Marchal Thesis

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Date: Mon, 10 May 1999 22:39:56 -0700

Bruno Marchal's paper,
Computation, Physis and Cognition

English translation 1st draft


The computationalist hypothesis, or more simply,
*mechanism*, which I consider here, is the
hypothesis according to which *I* am a machine or
*you* are a machine. The precise way in which I
am interested in the hypothesis that we can
survive, not just with an artificial heart or kidney,
etc., but also with an artificial digital brain (finitely
describable) assuming it is suitably configured at
an adequate level.
The aim is not to defend this hypothesis but to
examine the consequences, notably concerning
the mind-body problem.
In particular I shall show, contrary to a very
widespread belief, among philosophers and
doctors as much as the layman, that mechanism is
incompatible with materialism.
I will demonstrate that mechanism is incompatible
with materialist monism, which claims that is only
one universe, which can in principle be described
entirely in terms of physics. On the way I will
demonstrate that mchanism is also incompatible
with dualism, which holds that there is
simultaneously a tangible world (described by
physics) and a mental world.
Hence I will show that mechanism necessitates a
monist idealism incompatible with any form of
materialism. This proof will not resolve the mind-
body problem, but will lead towards a new
formulation of the question. Essentially, with the
computationalist hypothesis, the mind-body
problem is transformed in the research deriving:
1. a phenomenology of mind - capable of
explaining the origin and nature of knowledge and
belief; and
2. a phenomenology of matter, capable of
explaining the origin and nature of our
observations and our theories of physics.
The first point can hardly be considered original.
With computationalism, psychology is, *in
principle*, trivially reduced to information theory.
The originality is in the demonstration that to
resolve the body-mind problem, one is obliged to
derive the phenomenology of matter from the
phenomenology of mind. That is, physics is *in
principle* a branch of psychology.
This is precisely the reverse of our usual attempts
to reduce or try to understand psychological
phenomena from the substrate of the brain -
physical, or even cosmic or universal.
On the contrary, mechanism demands a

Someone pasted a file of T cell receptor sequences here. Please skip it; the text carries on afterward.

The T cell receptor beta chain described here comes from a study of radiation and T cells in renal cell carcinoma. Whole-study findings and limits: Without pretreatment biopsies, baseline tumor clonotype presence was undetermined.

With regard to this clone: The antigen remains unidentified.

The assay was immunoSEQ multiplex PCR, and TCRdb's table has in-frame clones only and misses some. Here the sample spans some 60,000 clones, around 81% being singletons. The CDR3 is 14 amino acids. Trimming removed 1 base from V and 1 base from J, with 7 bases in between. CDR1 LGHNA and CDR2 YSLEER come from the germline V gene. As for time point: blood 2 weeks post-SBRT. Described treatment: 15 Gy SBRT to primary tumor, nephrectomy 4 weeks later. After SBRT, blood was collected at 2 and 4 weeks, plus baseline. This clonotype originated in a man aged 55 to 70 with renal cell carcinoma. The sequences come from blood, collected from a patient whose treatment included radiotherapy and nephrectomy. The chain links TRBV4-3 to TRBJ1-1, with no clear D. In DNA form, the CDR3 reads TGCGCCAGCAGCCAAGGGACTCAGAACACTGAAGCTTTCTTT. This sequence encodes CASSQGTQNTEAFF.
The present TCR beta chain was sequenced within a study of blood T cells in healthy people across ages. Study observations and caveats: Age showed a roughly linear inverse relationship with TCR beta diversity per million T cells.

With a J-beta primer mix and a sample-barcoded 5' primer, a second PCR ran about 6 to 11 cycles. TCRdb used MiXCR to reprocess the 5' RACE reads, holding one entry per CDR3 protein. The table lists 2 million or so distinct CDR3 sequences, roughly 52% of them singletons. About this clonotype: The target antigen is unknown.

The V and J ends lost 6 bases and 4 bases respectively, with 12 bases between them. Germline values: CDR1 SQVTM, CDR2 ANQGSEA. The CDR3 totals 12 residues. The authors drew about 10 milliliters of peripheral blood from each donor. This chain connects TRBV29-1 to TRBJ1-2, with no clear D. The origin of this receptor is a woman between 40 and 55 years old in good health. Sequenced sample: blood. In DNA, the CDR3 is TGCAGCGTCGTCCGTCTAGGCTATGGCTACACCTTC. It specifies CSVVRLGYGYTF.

psychology which eliminates all materialist
ontology rather than a materialism which
eliminates mental ontology.
Mechanism therefore requires us to consider
physics as a branch of psychology, itself a branch
of information theory, which is in turn a branch of
number theory. The word, "branch" is used here in
a slightly more general sense than normal; this will
be clarified during the course of the proof.
An attentive logician will note that matter is not
*logically* eliminated. But he would fail at any
attempt to explain physical sensations through
physical science alone.
There is a certain irony in this situation.
Mechanism is generally invoked by reductionist
materialists to debunk the spirit and to counter
dualism and other spiritualism. And it works in
practice, but on closer examination (as proposed
here), the dematerialisation does not stop with the
spirit but extends to the body, matter and the
This work is not speculative. It stands up well to
demonstration or hypothetico-deductive argument:
IF mechanism is true THEN physics *must* be
derived from psychology. I clarify this point in
Chapter 2.

Note on methodology
To help the reader keep track of the proof, I
decided to be as brief as possible. The poof, which
starts in Chapter 3, finishes by the end of Chapter
4. It does not assume any specific knowledge,
except a familiarity with Church's Thesis and, of
course, a smattering of high-school classical
philosopy (good treatments are given in Huisman
and Vergez, 1996 or Nagel, 1987). Appendix D
provides an introduction to the mind-body problem
as well as some supplementry definitions on the
concept of sufficient conditions for mechanism.
Chapter 1, which defines the hypotheses of the
*entire* work, raises some technical points which
are not ued in the proof. This additional material
will be used before Chapter 5.
Chapter 5 examines the search for a solution to
the mind-body problem in the light of the proof
given here. Unlike the proof, this research has a
few prerequisite techniques. You may consult the
technical report (Marchal, 1995) or the appendices
of this paper, or certain works such as Boolos,
1995, Webb, 1980, as well as Albert, 1992 and
Maudlin, 1994 on physics.
Received on Mon May 10 1999 - 22:39:57 PDT

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